Kudos: Recognition for Book Awards, an Art Show, and Grants

News subtitle

Honors go to nine faculty for book awards, an art show, New Directions grants, and more.

an iron bannister in Baker Library with the letters D and C worked in a fancy script
(Photo by Eli Burakian ’00)

Kudos is an occasional column that recognizes Dartmouth faculty, students, and staff who have received awards or other honors. Did you or a colleague recently receive an award or honor? Please tell us about it: dartmouth.news@dartmouth.edu.

Carlos Cortez Minchillo, an assistant professor of Spanish and Portuguese, was awarded the Casa de las Américas Prize in Brazilian literature for his book Erico Veríssimo, Escritor do Mundo: Circulação Literária, Cosmopolitismo e Relações Interamericanas, which explores the life and work of one of Brazil’s most important writers. The prize, founded in 1959 by the Cuba-based Casa des las Américas and extended to Brazilian authors writing in Portuguese in 1978, is one of the most prestigious literary awards in Latin America.


Peter Winkler, the William Morrill Professor of Mathematics and Computer Science, and Michael Barany, a postdoctoral fellow in the Society of Fellows, have had scientific papers selected for inclusion in the annual anthology The 2018 Best Writing on Mathematics, published by Princeton University Press. Winkler’s paper, “The Sleeping Beauty Controversy,” first appeared in the August/September 2017 issue of The American Mathematical Monthly. Barany’s paper, “The World War II Origins of Mathematics Awareness,” was published in the April 2017 issue of Notices of the American Mathematical Society.


Technoecologies, a solo exhibition by Assistant Professor of Studio Art Zenovia Toloudi, opened this month in the Storrs Gallery at the University of North Carolina, Charlotte. The exhibition “reconceives the relationship between humans and their environment in architecture through prototypes and models that explore emerging forms of bioarchitecture, living systems, and evolving environments,” according to the university’s press release.


Six members of the faculty have received inaugural New Directions in Humanities Scholarship and Arts Practice grants to pursue projects outside of their primary fields of expertise. The grants, administered by the Office of the Associate Dean for the Arts and Humanities, with funding from the Office of the President, are designed help faculty in the arts and humanities to push the boundaries of their disciplines and follow their intellectual curiosity. “A sense of risk is implicit to this undertaking,” the call for proposals said. The awardees:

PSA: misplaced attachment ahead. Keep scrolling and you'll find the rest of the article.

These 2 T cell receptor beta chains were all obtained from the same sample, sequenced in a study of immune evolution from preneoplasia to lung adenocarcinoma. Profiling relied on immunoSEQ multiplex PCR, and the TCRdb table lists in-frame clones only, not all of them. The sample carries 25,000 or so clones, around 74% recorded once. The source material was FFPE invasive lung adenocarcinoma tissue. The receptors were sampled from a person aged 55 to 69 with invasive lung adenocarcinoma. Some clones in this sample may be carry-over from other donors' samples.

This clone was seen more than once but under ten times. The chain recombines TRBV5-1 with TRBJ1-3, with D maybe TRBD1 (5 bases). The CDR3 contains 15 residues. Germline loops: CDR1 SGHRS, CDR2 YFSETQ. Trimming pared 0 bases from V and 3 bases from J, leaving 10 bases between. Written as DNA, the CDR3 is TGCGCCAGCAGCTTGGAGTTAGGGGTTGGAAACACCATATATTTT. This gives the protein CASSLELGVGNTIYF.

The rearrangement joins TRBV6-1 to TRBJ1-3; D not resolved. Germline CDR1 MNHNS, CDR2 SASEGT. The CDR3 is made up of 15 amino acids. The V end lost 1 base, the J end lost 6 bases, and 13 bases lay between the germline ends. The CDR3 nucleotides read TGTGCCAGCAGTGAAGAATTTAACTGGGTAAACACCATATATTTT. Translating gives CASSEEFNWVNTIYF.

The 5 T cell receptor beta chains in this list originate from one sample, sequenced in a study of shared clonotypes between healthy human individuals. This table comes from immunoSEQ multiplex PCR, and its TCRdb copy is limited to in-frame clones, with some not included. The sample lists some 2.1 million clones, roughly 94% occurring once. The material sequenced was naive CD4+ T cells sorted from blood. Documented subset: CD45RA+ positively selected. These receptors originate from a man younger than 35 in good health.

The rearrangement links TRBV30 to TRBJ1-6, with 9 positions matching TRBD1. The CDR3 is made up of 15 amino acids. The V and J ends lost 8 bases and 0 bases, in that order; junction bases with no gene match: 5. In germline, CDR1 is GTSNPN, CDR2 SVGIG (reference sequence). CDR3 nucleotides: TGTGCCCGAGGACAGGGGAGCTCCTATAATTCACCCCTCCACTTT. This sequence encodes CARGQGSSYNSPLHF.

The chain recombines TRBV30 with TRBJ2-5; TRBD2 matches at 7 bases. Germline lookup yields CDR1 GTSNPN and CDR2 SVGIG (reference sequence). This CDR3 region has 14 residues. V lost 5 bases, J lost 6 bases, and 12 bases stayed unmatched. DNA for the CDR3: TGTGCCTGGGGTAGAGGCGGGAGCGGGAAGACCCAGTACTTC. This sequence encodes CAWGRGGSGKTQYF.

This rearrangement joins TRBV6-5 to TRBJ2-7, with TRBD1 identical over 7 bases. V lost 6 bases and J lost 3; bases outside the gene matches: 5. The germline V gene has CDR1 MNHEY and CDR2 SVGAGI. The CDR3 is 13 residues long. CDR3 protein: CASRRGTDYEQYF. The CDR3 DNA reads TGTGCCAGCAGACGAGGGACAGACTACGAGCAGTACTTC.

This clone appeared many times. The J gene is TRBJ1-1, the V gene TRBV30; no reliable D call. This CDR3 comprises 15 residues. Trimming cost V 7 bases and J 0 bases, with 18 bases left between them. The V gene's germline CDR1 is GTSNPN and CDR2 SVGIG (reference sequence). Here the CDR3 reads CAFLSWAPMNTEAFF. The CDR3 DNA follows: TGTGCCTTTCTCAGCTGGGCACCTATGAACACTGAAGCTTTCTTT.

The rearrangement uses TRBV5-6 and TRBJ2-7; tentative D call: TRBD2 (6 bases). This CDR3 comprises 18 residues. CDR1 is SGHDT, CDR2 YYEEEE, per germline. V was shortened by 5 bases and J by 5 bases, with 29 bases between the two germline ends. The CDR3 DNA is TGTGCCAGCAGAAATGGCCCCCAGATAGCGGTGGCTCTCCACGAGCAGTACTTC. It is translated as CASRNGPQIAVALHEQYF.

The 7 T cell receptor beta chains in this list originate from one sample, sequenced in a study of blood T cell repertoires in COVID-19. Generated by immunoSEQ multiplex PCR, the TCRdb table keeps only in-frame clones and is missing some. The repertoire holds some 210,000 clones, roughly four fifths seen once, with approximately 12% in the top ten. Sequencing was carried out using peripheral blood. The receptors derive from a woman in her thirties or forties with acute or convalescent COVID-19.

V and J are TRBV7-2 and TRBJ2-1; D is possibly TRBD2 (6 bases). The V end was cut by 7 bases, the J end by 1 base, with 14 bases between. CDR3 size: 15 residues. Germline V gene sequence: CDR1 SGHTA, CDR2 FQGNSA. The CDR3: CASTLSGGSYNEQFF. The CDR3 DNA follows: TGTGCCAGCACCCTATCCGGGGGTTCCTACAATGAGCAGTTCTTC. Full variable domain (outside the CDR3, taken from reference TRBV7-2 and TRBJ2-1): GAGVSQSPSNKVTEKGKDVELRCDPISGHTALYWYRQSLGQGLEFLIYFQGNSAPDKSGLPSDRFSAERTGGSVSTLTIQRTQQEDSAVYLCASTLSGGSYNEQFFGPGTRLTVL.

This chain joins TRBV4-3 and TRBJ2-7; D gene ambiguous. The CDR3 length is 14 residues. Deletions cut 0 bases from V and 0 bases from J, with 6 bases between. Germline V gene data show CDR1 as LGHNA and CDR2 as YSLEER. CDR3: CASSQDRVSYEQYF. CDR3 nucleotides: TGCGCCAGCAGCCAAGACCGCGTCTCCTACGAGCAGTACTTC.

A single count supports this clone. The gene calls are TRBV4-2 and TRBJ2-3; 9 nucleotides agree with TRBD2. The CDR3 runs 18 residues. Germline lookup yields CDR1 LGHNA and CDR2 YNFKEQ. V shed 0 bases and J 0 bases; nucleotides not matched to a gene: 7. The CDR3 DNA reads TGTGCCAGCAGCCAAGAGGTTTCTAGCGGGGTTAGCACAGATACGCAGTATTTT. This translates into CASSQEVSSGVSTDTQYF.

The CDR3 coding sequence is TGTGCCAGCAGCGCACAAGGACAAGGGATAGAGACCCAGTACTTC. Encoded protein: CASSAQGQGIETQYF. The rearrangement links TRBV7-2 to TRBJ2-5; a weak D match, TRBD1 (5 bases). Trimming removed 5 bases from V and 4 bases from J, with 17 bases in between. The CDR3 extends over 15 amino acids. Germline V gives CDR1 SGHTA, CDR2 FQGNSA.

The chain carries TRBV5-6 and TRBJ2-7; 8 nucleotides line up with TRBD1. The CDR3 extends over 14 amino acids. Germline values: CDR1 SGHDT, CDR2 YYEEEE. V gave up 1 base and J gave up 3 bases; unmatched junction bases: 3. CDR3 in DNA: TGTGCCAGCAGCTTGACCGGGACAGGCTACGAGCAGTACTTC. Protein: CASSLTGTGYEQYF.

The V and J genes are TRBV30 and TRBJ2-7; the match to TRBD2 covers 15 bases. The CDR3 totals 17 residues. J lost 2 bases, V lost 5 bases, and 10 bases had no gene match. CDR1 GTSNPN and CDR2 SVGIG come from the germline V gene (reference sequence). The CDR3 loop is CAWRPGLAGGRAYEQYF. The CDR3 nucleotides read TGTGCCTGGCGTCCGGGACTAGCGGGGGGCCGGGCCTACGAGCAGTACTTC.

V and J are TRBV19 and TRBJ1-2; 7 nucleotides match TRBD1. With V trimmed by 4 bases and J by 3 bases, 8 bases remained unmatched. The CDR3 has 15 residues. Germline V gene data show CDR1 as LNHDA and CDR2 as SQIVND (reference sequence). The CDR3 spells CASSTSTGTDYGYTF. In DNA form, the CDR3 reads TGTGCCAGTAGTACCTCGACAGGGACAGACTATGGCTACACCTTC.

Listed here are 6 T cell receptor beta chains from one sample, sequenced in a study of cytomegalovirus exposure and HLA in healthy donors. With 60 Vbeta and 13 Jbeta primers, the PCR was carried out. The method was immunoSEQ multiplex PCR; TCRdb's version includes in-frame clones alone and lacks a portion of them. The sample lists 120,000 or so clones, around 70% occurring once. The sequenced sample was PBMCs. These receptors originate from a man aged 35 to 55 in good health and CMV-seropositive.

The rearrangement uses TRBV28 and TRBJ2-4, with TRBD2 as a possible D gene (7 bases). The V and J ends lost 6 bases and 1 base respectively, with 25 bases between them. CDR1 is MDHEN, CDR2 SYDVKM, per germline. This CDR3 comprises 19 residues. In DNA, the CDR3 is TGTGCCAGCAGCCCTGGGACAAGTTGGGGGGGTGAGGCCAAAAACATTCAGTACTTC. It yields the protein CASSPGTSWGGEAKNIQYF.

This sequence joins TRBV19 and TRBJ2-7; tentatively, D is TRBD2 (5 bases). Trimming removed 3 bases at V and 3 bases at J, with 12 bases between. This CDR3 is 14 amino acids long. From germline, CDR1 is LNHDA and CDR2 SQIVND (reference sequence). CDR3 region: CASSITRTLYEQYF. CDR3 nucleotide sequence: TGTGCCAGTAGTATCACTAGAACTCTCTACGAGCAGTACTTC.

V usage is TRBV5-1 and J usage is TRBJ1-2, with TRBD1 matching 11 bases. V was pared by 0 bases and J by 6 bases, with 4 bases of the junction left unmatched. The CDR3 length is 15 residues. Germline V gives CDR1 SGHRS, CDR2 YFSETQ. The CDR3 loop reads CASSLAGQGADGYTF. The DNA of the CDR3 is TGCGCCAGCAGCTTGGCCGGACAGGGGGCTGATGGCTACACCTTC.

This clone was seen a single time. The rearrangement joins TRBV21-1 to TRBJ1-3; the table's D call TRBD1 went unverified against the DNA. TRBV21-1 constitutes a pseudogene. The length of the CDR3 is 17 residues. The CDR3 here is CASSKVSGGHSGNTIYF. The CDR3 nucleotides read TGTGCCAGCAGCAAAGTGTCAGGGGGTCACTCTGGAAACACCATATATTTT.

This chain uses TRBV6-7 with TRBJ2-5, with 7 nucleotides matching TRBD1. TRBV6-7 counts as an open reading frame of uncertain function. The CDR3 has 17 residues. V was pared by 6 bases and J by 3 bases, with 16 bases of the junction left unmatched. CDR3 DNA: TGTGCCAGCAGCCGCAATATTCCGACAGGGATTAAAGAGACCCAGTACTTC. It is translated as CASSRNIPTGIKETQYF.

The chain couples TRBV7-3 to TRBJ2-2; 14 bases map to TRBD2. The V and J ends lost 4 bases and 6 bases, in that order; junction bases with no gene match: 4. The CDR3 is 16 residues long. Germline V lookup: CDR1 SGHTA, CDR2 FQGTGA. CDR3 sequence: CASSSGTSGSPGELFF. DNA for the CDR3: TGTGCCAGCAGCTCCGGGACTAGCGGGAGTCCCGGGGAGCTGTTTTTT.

• Assistant Professor of Religion Zahra Ayubi, to study feminist philosophy of religion and Muslim biomedical ethics—two subspecialties that will expand her expertise as a scholar of gender in the Islamic intellectual tradition. 
  • Associate Professor of Spanish Antonio Gómez López-Quiñones, to study Italian—a language essential for his current project, which explores how Italian Marxist philosopher Antonio Gramsci’s cultural and political thought was received in Spain.
  • Associate Professor of Studio Art Enrico Riley, to expand his artistic practice to digital modes, including animation, large-scale projection, and film for a collaboration with composer Jonathan Berger and Associate Professor of English Vievee Francis titled “Death by Drowning.”
  • Associate Professor of Film and Media Studies Jeffrey Ruoff, a documentary filmmaker and film historian, will use the grant to apprentice with New Hampshire Public Radio’s Word of Mouth, with the goal of learning about producing nonfiction radio documentaries.
  • Assistant Professor of English and Creative Writing Nirvana Tanouki, to learn linguistic pragmatics—the study of how context contributes to meaning; and specifically, scalar implicature—how some statements can imply meaning that is not explicitly stated. This work will inform her current research on how readers who lack cultural context make sense of translated literature.
  • Assistant Professor of Music Spencer Topel, to embed himself with a leading architectural firm. The project will allow him to develop collaborative studies on structure, space, and sound, and help him learn architectural techniques that will inform his production of large-scale sound installations.            
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